When an orthopaedic surgeon sold his practice, and continued to work for the buyer, HMRC claimed that no sale had occurred for tax purposes. Jacquelyn Kimber explains how the taxpayer won.
You would you expect an individual who sells their business to an independent third party to pay capital gains tax, and reduce their tax bill be claiming entrepreneurs’ relief. However, HMRC may take a different view as demonstrated in Richard Villar v HMRC (TC06983).
Villar was a consultant orthopaedic surgeon and built up a successful business, the ‘Richard Villar Practice’. In March 2010, he entered into an agreement with Spire Healthcare to sell his business for £1m, a sum which was largely allocated to goodwill. The transaction completed in July 2011.
Under the terms of the sale agreement, Villar could continue to practice as a surgeon, however, in the UK he could only do so for Spire and would be remunerated at approximately 75% of his previous rate. Villar’s lecturing and other professional activities were unaffected by the agreement with Spire. Villar claimed entrepreneurs’ relief on the sale in his 2009/10 tax return. HMRC opened an enquiry into that return, and subsequently also raised a discovery assessment in respect of the 2010/11 return.
Capital or revenue?
At the heart of the dispute was whether the £1m payment received by Villar under the sale and purchase agreement was capital or revenue. HMRC argued that it was revenue and should therefore be taxed as part of the general business profits.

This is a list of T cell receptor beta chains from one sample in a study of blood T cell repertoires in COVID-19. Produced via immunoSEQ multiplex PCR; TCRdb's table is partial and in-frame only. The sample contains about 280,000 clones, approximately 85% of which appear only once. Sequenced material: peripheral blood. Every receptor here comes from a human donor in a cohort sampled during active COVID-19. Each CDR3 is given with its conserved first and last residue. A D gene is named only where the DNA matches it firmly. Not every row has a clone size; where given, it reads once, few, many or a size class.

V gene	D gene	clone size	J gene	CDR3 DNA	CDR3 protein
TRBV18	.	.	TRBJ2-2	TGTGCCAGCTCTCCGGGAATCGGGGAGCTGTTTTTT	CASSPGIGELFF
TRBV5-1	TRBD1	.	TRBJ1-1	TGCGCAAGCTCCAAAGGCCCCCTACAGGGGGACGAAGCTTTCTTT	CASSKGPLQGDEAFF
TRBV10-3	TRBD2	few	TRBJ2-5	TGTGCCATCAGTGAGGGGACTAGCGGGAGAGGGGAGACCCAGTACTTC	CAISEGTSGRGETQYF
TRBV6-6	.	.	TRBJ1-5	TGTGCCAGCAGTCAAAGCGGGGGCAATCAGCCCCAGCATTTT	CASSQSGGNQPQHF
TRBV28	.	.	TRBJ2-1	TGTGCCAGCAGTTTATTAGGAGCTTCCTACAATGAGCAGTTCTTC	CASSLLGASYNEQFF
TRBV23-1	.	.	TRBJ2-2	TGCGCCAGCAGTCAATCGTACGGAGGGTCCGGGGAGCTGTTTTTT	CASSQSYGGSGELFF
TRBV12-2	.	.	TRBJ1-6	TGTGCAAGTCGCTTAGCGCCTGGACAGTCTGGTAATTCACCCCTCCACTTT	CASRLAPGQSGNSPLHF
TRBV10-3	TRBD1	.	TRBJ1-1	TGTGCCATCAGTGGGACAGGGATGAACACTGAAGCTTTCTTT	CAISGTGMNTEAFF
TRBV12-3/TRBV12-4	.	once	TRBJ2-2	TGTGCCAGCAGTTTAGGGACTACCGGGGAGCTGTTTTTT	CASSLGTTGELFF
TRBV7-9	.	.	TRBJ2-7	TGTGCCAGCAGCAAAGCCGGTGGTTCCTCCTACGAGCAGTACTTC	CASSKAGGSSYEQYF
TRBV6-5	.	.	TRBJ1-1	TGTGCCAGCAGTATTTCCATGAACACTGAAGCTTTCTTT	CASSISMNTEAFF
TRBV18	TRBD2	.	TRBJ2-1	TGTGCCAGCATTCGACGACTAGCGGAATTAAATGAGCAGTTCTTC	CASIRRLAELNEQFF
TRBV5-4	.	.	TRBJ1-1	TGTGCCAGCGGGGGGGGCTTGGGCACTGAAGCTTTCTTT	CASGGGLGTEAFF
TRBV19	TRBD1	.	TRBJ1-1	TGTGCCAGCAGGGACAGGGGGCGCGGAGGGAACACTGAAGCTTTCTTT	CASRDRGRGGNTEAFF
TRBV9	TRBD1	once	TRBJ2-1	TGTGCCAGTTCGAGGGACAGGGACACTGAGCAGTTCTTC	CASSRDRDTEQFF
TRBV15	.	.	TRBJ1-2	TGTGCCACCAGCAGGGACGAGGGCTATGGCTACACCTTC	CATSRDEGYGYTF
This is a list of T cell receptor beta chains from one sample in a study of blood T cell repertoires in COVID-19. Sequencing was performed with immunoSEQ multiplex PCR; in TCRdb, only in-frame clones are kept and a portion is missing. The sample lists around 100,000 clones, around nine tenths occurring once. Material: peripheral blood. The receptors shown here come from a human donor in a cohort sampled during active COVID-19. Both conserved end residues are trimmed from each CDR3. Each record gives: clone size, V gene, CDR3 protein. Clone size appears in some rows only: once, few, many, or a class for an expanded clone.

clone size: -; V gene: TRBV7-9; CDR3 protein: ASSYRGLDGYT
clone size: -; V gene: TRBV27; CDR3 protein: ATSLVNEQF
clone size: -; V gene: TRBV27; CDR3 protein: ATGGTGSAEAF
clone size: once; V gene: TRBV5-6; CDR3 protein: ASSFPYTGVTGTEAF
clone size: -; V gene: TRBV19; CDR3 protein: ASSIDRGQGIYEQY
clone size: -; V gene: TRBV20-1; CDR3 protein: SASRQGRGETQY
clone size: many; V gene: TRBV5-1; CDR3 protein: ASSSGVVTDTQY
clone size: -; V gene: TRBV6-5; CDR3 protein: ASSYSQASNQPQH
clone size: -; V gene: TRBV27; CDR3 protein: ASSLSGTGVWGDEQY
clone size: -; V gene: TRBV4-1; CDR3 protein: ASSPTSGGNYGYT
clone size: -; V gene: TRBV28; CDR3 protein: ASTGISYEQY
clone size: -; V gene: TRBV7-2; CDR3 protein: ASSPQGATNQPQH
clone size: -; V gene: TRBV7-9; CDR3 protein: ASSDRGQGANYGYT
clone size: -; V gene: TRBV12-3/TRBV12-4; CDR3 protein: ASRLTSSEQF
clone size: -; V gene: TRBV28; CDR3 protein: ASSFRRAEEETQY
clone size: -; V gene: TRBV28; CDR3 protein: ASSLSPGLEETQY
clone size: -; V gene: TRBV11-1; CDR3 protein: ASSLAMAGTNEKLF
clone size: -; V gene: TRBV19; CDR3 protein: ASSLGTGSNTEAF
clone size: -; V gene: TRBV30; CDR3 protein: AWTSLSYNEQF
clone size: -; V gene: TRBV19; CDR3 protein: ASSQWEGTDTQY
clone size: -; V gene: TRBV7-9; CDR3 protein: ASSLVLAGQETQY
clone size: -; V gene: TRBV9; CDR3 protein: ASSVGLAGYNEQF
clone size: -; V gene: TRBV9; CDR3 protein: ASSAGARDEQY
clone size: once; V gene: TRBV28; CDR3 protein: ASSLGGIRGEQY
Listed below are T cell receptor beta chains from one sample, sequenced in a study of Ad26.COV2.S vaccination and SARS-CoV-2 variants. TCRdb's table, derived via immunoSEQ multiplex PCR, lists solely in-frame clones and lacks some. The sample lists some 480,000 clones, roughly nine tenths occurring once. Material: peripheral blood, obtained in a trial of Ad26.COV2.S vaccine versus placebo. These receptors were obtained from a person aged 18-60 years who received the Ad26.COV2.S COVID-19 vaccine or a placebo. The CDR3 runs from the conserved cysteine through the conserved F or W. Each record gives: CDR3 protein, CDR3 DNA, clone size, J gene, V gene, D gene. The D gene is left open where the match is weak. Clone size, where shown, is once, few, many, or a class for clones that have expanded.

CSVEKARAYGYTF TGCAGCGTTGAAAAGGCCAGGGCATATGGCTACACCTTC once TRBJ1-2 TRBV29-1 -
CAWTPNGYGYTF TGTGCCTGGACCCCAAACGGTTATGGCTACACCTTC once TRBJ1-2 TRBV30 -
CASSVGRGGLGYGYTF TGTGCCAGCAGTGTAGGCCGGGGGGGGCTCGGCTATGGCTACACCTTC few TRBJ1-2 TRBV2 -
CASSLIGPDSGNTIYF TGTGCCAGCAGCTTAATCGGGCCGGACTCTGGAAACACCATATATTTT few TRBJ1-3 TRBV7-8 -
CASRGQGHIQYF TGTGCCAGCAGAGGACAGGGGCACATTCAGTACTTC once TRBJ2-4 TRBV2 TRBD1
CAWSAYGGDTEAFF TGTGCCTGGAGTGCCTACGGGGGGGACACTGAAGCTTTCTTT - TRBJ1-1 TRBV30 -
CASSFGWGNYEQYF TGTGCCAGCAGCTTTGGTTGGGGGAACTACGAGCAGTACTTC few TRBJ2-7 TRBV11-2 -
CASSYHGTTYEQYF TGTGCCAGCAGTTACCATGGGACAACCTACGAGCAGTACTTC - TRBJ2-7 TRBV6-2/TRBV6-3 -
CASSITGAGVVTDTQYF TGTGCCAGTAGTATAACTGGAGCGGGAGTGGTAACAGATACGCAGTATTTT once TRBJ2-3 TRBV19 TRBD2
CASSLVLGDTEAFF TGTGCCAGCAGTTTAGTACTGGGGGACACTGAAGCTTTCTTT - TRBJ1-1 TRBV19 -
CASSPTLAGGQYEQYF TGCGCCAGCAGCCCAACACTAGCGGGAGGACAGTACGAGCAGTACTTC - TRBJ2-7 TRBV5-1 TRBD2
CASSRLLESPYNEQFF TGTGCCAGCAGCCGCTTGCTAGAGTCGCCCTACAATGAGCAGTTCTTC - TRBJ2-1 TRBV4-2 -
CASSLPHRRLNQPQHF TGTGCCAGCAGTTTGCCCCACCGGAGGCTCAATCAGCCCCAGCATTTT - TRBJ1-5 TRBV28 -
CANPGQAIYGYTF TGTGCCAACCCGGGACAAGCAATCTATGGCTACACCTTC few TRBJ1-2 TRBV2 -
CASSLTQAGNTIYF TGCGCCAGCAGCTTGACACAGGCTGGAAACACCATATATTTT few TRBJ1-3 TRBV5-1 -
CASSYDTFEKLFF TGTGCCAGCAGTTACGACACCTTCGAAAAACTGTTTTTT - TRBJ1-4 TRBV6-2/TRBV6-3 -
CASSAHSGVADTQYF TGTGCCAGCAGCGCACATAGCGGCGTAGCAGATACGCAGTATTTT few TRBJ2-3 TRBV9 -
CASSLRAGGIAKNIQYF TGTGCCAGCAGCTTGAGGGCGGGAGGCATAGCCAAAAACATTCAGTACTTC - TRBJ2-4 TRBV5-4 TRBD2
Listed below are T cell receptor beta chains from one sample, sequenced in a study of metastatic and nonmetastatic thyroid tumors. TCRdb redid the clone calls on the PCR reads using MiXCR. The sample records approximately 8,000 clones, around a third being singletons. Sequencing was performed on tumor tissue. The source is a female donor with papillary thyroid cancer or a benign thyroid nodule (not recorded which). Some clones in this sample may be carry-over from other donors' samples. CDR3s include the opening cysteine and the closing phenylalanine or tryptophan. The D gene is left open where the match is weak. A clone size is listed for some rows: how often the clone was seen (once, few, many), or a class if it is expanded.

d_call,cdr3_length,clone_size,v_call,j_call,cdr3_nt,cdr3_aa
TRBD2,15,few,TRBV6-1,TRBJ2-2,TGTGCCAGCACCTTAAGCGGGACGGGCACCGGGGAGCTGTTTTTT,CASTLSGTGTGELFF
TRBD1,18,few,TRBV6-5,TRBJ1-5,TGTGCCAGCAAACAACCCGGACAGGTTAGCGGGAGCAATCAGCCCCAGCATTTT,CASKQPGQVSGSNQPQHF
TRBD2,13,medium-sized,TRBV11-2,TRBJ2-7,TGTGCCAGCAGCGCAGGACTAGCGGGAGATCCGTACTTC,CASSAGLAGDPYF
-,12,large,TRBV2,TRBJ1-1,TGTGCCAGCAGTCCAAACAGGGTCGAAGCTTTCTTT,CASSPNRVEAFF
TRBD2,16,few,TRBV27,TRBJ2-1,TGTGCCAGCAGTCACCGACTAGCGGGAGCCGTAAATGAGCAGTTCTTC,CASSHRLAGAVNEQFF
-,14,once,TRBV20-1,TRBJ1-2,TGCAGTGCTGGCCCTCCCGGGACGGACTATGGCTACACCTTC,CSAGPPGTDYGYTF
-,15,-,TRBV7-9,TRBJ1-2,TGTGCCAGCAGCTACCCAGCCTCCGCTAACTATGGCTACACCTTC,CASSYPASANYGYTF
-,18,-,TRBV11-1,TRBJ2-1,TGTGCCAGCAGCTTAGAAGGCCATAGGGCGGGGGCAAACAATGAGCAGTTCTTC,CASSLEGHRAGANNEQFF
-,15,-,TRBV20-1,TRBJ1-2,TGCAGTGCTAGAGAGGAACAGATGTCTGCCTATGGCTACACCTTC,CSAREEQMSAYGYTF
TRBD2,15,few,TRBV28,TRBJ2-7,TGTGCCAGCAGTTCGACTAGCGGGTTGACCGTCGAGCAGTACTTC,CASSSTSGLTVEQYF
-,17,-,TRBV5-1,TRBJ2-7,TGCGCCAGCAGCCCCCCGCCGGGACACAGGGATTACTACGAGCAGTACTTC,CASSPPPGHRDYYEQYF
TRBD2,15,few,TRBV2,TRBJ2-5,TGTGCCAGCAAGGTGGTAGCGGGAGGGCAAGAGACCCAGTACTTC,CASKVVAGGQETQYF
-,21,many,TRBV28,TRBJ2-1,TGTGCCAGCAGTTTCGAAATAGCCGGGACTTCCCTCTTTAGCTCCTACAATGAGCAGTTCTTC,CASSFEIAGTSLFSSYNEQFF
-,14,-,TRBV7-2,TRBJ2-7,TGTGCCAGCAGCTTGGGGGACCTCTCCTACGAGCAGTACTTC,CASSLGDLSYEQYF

Alternatively, if the payment was capital, HMRC considered it should be treated as income under anti-avoidance provisions which relate to the sale of income from personal occupation (ITA 2007, Pt 13 Ch 4).
In HMRC’s view Villar didn’t have a business to sell, as there was no business separate to his profession and reputation. Villar was a self-employed surgeon both before and after the transaction with Spire, he had merely changed the way in which he carried out his business. The arrangement with Spire sought to exploit his personal goodwill for their benefit but did not represent a business capable of sale.
HMRC’s concerns over arrangements whereby an individual sells goodwill to a company (usually on incorporation) and claims entrepreneurs’ relief on the sale are well known, but Villar’s situation was very different.
Was there a business?
The fact that Villar had a business to sell was borne out by the valuation attributed to the Richard Villar Practice by a firm of independent valuation specialists, and ultimately by the fact that a third party was willing to pay Villar £1m for it.
The agreement with Spire encouraged Villar to work for them after the sale, but there was no guarantee that he would do so. The tribunal found little difficulty in concluding that the agreement.